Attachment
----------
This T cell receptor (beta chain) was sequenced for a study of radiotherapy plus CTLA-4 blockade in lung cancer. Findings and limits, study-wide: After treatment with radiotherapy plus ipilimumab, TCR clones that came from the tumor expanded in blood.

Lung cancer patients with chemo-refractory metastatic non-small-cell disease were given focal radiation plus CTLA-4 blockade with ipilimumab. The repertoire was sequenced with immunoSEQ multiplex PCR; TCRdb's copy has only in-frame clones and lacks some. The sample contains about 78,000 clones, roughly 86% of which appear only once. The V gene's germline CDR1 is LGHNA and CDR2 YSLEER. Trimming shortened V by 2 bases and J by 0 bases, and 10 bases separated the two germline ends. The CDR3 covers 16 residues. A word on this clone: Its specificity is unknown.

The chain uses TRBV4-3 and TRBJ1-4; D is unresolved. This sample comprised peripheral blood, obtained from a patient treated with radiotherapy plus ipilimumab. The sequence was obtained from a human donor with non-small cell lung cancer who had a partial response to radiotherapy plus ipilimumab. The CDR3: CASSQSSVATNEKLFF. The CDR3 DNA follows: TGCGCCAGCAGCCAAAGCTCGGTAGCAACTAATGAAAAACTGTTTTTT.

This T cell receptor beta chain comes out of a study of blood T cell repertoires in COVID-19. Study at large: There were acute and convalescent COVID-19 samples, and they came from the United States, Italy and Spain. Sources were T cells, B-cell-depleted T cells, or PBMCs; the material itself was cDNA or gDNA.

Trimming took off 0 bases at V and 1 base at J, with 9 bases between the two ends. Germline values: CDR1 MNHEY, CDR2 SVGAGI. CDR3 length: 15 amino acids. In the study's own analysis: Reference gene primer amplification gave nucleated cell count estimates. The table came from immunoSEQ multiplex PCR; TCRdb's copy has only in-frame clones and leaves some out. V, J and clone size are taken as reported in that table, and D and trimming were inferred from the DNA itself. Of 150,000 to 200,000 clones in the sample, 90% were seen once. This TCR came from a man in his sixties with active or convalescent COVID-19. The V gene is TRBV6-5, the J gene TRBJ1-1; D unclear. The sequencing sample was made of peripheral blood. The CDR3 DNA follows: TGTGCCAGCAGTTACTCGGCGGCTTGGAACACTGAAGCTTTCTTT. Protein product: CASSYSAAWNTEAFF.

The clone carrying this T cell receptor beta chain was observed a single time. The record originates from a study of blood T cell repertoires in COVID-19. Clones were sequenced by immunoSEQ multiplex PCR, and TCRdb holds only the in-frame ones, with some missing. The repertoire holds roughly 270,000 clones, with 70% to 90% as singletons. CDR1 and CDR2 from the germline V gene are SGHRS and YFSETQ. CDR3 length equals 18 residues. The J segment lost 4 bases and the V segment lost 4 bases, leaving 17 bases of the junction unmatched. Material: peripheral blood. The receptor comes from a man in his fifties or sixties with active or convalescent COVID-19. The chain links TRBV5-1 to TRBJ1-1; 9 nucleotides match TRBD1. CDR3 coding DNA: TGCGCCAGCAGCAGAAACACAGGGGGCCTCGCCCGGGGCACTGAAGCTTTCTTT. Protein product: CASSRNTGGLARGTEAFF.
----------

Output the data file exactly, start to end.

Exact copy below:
This T cell receptor (beta chain) was sequenced for a study of radiotherapy plus CTLA-4 blockade in lung cancer. Findings and limits, study-wide: After treatment with radiotherapy plus ipilimumab, TCR clones that came from the tumor expanded in blood.

Lung cancer patients with chemo-refractory metastatic non-small-cell disease were given focal radiation plus CTLA-4 blockade with ipilimumab. The repertoire was sequenced with immunoSEQ multiplex PCR; TCRdb's copy has only in-frame clones and lacks some. The sample contains about 78,000 clones, roughly 86% of which appear only once. The V gene's germline CDR1 is LGHNA and CDR2 YSLEER. Trimming shortened V by 2 bases and J by 0 bases, and 10 bases separated the two germline ends. The CDR3 covers 16 residues. A word on this clone: Its specificity is unknown.

The chain uses TRBV4-3 and TRBJ1-4; D is unresolved. This sample comprised peripheral blood, obtained from a patient treated with radiotherapy plus ipilimumab. The sequence was obtained from a human donor with non-small cell lung cancer who had a partial response to radiotherapy plus ipilimumab. The CDR3: CASSQSSVATNEKLFF. The CDR3 DNA follows: TGCGCCAGCAGCCAAAGCTCGGTAGCAACTAATGAAAAACTGTTTTTT.

This T cell receptor beta chain comes out of a study of blood T cell repertoires in COVID-19. Study at large: There were acute and convalescent COVID-19 samples, and they came from the United States, Italy and Spain. Sources were T cells, B-cell-depleted T cells, or PBMCs; the material itself was cDNA or gDNA.

Trimming took off 0 bases at V and 1 base at J, with 9 bases between the two ends. Germline values: CDR1 MNHEY, CDR2 SVGAGI. CDR3 length: 15 amino acids. In the study's own analysis: Reference gene primer amplification gave nucleated cell count estimates. The table came from immunoSEQ multiplex PCR; TCRdb's copy has only in-frame clones and leaves some out. V, J and clone size are taken as reported in that table, and D and trimming were inferred from the DNA itself. Of 150,000 to 200,000 clones in the sample, 90% were seen once. This TCR came from a man in his sixties with active or convalescent COVID-19. The V gene is TRBV6-5, the J gene TRBJ1-1; D unclear. The sequencing sample was made of peripheral blood. The CDR3 DNA follows: TGTGCCAGCAGTTACTCGGCGGCTTGGAACACTGAAGCTTTCTTT. Protein product: CASSYSAAWNTEAFF.

The clone carrying this T cell receptor beta chain was observed a single time. The record originates from a study of blood T cell repertoires in COVID-19. Clones were sequenced by immunoSEQ multiplex PCR, and TCRdb holds only the in-frame ones, with some missing. The repertoire holds roughly 270,000 clones, with 70% to 90% as singletons. CDR1 and CDR2 from the germline V gene are SGHRS and YFSETQ. CDR3 length equals 18 residues. The J segment lost 4 bases and the V segment lost 4 bases, leaving 17 bases of the junction unmatched. Material: peripheral blood. The receptor comes from a man in his fifties or sixties with active or convalescent COVID-19. The chain links TRBV5-1 to TRBJ1-1; 9 nucleotides match TRBD1. CDR3 coding DNA: TGCGCCAGCAGCAGAAACACAGGGGGCCTCGCCCGGGGCACTGAAGCTTTCTTT. Protein product: CASSRNTGGLARGTEAFF.